Prior to reading THE THING IN THE MIST, I must confess that I was not familiar with the work of the late John S. Glasby, but what I learned of him intrigued me. Glasby, aside from being a research chemist and an astronomer, also wrote a number of what are often billed as “Lovecraftian” horror tales during the 1950s and 1960s. While we are inundated with Lovecraftian pastiches from the 1980s to the present, I hadn’t previously come across any of his fiction, nor much horror fiction of the Lovecraftian mold from this era. THE THING IN THE MIST is a collection of eleven of Glasby’s horror stories originally published in the British pulp magazine Supernatural Stories, along with a foreword by Edmund Glasby, one of his sons, and an afterword by Philip Harbottle, one of Glasby’s colleagues. Badger Books, a British publishing house specializing in pulp fiction, published 108 issues of the magazine Supernatural Stories between 1954 and 1967. While much of Supernatural Stories was the product of ultra-prolific pulp author Lionel Fanthorpe (under various literary guises), John S. Glasby also wrote prolifically for the magazine, ultimately writing over 300 (!) short stories and novels.
The stories contained in this collection, along with original dates of publication, are:
“The Black Mirror” (1967)
“The Sea Thing” (1954)
“The Haunting of Charles Quintain” (1967)
“The Thing in the Mist” (1967)
“The Dark Time” (1967)
“The Night-Comer” (1967)
“The Golden Scarab” (1955)
“The Pipes of Pan” (1959)
“Older Than Death” (1967)
“The Crystal Fear” (1955)
“The Creature in the Depths” (1959)
Some of the stories in THE THING IN THE MIST contain obvious Lovecraftian connections (notably “The Black Mirror,” concerning a journalist who ventures inside a newly discovered cities long-buried under the sands of North Africa). Most of the other stories in this collection are more standard horror stories in the vein of the old EC Comics from the 1950s if you remember those (e.g., “The Haunting of Charles Quintain” and the eponymous “The Thing in the Mist”). Most of Glasby’s stories, rather than containing new adventures of Lovecraft’s Elder Gods, involve voodoo, strange things crawling out of the sea, traditional demons/devils, ancient family curses, and the like. That doesn’t make these stories any less enjoyable, but I wouldn’t describe most as being particularly “Lovecraftian.” These are generally interesting, entertaining horror short stories from an era with which many of us may not be familiar. In some of these stories, their pulp roots show forth fairly clearly, so readers should be aware that they are likely not stories for those seeking detailed psychological explorations and subtleties. Having said that, Glasby’s stories are well written and no less enjoyable for their occasional lack of subtlety.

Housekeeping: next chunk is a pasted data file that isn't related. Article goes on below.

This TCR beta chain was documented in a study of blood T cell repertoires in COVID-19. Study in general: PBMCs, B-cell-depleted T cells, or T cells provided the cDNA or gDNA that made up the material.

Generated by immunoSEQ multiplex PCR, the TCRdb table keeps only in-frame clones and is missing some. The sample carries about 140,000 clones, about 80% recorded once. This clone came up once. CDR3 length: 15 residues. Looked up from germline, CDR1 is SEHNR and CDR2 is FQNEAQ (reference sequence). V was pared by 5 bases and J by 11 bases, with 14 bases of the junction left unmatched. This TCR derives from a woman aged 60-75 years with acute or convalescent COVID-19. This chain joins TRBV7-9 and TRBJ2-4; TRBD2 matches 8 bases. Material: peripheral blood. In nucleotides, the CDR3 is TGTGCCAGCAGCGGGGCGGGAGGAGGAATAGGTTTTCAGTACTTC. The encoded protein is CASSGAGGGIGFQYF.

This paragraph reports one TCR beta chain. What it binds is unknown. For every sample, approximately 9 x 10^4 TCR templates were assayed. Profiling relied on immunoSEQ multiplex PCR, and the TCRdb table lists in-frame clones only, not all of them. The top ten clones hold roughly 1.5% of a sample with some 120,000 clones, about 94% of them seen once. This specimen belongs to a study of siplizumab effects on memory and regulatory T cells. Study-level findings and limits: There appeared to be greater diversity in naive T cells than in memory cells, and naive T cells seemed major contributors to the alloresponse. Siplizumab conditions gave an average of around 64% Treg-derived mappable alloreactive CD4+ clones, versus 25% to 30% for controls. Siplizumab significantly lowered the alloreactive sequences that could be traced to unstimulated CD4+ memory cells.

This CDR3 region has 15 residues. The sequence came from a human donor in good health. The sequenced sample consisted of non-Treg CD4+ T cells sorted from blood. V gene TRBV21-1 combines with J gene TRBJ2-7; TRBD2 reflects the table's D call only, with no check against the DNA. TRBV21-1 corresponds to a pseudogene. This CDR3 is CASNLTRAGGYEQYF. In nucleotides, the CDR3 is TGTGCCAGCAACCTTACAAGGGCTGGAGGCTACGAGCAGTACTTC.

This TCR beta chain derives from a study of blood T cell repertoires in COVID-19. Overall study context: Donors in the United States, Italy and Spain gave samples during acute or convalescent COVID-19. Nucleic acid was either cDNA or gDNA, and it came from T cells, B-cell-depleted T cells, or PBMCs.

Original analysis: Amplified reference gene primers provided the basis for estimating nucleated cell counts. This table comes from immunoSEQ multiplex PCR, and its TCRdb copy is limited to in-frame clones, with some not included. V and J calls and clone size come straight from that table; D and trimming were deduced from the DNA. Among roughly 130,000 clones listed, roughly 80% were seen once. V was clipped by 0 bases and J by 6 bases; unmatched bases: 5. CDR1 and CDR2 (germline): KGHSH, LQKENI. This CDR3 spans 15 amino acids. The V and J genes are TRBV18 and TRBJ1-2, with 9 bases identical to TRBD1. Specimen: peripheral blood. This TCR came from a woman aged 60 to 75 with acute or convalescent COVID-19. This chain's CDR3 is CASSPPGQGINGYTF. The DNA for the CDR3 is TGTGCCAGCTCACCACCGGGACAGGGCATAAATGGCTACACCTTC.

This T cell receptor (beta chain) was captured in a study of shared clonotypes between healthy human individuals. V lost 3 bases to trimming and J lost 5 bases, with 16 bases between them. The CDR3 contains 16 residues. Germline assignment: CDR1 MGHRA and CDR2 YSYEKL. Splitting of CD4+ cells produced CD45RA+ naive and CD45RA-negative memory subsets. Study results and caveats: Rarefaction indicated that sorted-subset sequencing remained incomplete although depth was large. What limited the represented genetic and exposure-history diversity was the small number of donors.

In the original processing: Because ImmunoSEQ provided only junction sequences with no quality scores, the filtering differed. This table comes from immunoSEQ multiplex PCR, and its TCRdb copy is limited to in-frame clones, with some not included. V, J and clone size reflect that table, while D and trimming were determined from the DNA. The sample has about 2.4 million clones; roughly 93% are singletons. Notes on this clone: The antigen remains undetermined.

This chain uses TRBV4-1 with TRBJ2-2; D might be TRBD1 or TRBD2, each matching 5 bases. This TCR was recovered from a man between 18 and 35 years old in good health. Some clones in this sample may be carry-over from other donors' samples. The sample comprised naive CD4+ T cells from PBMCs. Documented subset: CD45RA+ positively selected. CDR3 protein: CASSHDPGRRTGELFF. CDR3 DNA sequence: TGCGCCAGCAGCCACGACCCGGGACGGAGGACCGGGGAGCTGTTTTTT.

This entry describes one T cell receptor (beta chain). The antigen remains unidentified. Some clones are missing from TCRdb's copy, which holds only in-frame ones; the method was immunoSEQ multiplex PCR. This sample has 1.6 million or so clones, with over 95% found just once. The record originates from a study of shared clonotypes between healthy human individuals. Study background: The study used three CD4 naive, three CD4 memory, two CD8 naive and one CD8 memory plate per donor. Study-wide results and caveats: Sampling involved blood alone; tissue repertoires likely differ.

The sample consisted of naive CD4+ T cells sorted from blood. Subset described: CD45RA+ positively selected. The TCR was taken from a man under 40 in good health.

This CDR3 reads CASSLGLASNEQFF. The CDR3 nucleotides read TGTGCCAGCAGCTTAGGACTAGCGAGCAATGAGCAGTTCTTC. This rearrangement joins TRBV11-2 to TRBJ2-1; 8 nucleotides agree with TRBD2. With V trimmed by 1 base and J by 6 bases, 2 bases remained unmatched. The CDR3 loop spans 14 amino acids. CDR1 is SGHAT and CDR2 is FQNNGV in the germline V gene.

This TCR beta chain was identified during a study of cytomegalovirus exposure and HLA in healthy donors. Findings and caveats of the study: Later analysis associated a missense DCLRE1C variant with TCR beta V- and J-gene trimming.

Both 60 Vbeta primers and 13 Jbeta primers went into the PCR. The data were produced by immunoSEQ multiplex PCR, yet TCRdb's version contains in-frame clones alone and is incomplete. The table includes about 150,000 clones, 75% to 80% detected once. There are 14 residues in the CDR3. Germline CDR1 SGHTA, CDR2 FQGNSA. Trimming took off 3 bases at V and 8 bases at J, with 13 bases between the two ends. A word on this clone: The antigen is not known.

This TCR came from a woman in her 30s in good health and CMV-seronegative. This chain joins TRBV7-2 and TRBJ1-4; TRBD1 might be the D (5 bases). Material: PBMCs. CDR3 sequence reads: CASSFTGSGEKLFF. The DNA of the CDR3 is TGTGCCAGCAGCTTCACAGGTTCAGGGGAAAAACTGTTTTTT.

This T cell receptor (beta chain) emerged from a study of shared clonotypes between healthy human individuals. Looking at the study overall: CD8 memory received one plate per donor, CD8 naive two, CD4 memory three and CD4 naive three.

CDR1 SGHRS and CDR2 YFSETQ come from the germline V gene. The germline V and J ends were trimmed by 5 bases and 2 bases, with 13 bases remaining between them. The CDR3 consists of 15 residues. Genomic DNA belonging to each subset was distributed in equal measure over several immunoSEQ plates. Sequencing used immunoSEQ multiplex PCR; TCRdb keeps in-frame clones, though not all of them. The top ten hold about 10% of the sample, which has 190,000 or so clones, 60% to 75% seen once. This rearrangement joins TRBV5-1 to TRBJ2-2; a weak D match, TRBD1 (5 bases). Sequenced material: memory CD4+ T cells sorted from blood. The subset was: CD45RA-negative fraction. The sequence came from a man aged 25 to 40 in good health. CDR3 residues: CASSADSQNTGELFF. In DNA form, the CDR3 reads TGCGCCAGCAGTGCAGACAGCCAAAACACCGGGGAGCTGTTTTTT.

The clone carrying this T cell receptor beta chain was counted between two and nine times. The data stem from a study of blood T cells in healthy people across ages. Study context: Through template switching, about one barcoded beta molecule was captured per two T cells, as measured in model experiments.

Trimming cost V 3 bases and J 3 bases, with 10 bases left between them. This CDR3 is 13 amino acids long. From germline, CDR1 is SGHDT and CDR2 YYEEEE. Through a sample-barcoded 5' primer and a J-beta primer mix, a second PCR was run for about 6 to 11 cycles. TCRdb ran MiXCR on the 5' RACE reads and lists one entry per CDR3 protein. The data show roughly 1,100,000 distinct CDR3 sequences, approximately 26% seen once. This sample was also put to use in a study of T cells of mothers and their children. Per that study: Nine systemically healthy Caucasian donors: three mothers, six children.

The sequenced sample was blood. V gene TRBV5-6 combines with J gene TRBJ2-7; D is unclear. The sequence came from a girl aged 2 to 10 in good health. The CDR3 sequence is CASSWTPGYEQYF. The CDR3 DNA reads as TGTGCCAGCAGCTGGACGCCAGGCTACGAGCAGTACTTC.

Horror tales from the pulp era are a bit of an acquired taste; if you are looking for the explicit, gruesome violence that we often see in modern horror fiction, you won’t find it here. You also won’t find, for the most part, deeply psychological or brooding tales of atmospheric horror. Glasby uses a variety of the iconic tropes of horror fiction to good effect, though, and he’s an engaging writer who crafts stories that fly right by. Personally, I enjoyed this collection of Glasby’s fiction and am curious about the remainder of his prolific output that was not collected here. Perhaps we will see a second collection of his horror fiction? Recommended, especially for those who wish to sample the classic horror tales from the pulps of the 1950s and 1960s.
Review copyright © 2013 J. Andrew Byers